Source: CBPP


Today’s chart comes from the Center on Budget and Policy Priorities. It shows how much debt projections have changed during the past four years.

Continues here


Category: Economy, Politics, Taxes and Policy

Please use the comments to demonstrate your own ignorance, unfamiliarity with empirical data and lack of respect for scientific knowledge. Be sure to create straw men and argue against things I have neither said nor implied. If you could repeat previously discredited memes or steer the conversation into irrelevant, off topic discussions, it would be appreciated. Lastly, kindly forgo all civility in your discourse . . . you are, after all, anonymous.

10 Responses to “Tune Out Politicians Still Obsessing Over Government Debt”

  1. dsawy says:

    That’s not so much reassuring as it is a reason to be highly dubious of the predictive skill of CBPP’s economic models.

    • DeDude says:

      Do you know of any other model that has not shown similar changes between its predictions in 2010 and in 2014?

  2. Frilton Miedman says:

    I believe the household debt to income ratio is far more important.

    Government debt to GDP ratio is easily unwound in economic booms (as during the Clinton administration), from there, consumption plays the biggest role in economic growth, which reduces government spending/increases revenues,

    The problem, wages are flat while household debt has grown to placate stagnant wages, in turn household debt has sky-rocketed to induce consumption.

    Though household debt has come down since 2007, it’s still far too high to revert back to credit in place of wages to induce consumption, the Fed has bought us time by reducing household costs to service that debt (cheap mortgages, mainly)

    All told, government debt to GDP hinges on household income growth.

    • frilton,

      really? with: “ during the Clinton administration..”

      did you /forget/ about NAFTA: China MFN(??)

      exactly? How many ‘Industrial Base(s)’ does a Country have to ‘Sell Off’??

      • Frilton Miedman says:

        No argument whatsoever that NAFTA inevitably was a massive mistake.

        The two are not equivalent, the effects of NAFTA are an economic drag, but that has nothing to do with the fact of reduction of deficits in an economic upturn – as most recently proven under Clinton.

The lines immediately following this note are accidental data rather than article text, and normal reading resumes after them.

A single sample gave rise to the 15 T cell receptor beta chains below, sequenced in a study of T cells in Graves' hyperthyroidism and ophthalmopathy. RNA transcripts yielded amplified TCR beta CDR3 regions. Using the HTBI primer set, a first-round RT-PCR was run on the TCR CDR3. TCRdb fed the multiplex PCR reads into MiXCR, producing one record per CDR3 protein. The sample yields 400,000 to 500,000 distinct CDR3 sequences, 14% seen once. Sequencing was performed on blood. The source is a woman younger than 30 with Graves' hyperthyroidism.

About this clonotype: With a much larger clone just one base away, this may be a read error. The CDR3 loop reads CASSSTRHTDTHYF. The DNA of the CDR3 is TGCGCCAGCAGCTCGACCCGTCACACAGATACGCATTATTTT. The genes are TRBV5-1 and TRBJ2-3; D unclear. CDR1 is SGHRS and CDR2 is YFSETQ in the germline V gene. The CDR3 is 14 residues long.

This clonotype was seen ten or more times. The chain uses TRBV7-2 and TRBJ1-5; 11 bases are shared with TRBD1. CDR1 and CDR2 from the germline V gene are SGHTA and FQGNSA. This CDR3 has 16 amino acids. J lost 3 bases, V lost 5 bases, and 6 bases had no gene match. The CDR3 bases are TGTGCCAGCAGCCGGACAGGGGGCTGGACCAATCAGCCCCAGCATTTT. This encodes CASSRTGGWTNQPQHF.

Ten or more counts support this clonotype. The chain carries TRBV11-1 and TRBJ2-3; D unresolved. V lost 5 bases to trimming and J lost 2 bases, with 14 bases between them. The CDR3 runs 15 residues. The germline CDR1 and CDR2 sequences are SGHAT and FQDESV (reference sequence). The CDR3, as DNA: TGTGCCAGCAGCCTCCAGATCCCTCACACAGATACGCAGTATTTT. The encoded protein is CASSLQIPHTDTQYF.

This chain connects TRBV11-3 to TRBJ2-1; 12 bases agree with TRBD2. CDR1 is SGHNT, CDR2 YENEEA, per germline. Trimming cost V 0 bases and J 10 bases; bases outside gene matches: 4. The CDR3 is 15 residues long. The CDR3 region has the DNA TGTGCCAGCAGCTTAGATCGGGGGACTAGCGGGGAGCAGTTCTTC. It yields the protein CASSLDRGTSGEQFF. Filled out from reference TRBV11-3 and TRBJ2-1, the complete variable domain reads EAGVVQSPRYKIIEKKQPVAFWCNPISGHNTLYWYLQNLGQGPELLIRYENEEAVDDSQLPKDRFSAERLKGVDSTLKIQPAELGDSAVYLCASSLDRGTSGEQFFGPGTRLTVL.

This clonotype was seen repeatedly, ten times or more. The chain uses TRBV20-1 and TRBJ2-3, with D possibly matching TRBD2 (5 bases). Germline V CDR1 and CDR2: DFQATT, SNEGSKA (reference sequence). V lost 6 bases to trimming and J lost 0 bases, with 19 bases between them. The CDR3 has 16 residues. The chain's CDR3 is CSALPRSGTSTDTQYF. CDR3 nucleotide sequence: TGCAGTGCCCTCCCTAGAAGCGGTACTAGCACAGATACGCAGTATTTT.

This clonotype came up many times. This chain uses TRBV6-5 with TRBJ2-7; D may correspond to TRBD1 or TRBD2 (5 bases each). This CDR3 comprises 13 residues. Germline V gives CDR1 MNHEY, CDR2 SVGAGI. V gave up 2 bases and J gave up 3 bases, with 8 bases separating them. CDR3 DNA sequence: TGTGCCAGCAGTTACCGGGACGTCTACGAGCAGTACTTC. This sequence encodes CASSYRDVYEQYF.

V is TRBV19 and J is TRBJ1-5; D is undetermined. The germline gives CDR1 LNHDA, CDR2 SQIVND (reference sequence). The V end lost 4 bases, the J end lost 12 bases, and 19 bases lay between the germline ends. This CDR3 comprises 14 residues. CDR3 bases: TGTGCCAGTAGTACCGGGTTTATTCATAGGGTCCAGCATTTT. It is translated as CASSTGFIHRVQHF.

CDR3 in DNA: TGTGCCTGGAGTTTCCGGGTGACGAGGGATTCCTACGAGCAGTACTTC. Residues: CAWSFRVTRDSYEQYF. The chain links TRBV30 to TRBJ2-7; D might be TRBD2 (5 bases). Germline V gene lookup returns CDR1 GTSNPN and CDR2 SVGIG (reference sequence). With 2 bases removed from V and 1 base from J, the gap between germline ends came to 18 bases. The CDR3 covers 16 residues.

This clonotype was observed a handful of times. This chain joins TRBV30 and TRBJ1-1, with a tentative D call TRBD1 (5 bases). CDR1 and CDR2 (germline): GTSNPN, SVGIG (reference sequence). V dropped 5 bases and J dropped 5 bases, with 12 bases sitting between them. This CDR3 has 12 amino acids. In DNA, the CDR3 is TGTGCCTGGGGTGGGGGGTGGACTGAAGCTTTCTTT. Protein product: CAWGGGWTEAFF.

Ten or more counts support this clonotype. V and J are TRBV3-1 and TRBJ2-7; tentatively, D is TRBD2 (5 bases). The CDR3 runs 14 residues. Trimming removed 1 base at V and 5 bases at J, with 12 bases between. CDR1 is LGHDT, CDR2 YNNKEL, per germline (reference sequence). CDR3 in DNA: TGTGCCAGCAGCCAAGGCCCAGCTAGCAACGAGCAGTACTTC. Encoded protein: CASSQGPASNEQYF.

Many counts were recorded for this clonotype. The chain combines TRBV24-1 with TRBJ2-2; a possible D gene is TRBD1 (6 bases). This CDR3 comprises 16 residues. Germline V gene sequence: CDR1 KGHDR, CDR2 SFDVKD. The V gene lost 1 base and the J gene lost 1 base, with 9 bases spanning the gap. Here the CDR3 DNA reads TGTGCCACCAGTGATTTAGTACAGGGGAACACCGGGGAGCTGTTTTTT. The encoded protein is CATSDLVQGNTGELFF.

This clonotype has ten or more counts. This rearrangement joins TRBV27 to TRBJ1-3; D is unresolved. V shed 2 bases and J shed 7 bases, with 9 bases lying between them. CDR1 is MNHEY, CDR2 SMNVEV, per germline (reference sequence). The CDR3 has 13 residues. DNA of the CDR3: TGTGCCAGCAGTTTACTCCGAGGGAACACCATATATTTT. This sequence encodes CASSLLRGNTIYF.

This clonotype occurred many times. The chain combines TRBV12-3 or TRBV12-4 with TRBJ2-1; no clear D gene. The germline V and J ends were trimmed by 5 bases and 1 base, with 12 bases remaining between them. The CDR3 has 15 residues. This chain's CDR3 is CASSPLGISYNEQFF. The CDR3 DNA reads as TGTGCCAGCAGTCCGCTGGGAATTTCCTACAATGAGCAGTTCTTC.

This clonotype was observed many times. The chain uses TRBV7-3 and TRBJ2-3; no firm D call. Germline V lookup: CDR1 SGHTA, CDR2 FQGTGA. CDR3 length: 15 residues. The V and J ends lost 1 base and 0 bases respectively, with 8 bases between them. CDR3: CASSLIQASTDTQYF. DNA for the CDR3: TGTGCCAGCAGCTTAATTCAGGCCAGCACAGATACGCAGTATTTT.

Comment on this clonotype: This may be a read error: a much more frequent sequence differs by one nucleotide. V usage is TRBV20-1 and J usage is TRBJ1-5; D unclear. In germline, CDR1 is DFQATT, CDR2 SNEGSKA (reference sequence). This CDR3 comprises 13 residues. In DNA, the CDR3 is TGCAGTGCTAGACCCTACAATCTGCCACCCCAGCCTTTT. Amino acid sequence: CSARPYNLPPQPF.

Heck, I could cite Clinton as partially causal for the crash of 2008 for signing off on removing Glass-Steagall and creating the CFMA that allowed it to happen via derivatives & futures deregulation, but it still doesn’t detract the empirical fact that our deficit was gone and the debt had begun reversing during the boom years of Clinton.

  3. baldski says:

    Obsession with debt by the Reich-wing is a ploy first posited by Jude Wisinski way back in Reagan’s Time. You have the Republicans spending like drunken sailors when they are in power and then screaming with their hair on fire about debt! debt! Debt! when the Democrats come into office. It is called “The Two Santa Claus tactic”.

  4. chartist says:

    What bothers me is what Rick Santelli said: the S&P is up 5x since 1985 but so is government debt.

    • Frilton Miedman says:

      As is household debt, both are in lock-step with economic growth, which begs the question – why?

      Hint, the “vulture chart”, a very small minority of beneficiaries are reaping the benefits at the expense of both government & household debt, all starting in the Reagan years.

  5. A Farmer says:

    I thought there would be surpluses as far as the eye can see.

  6. bigsteve says:

    I use to be a zero debt kind of guy. But I am better informed now. National Debt is what under girths our money. Which is really a call on future labour. I have read that after Clinton left office there was worry that if we stayed on course all of the nation debt would be paid off in a decade. This would upset the international money system. Because no more treasury bonds would be issued. This NPR piece explains the possible trouble.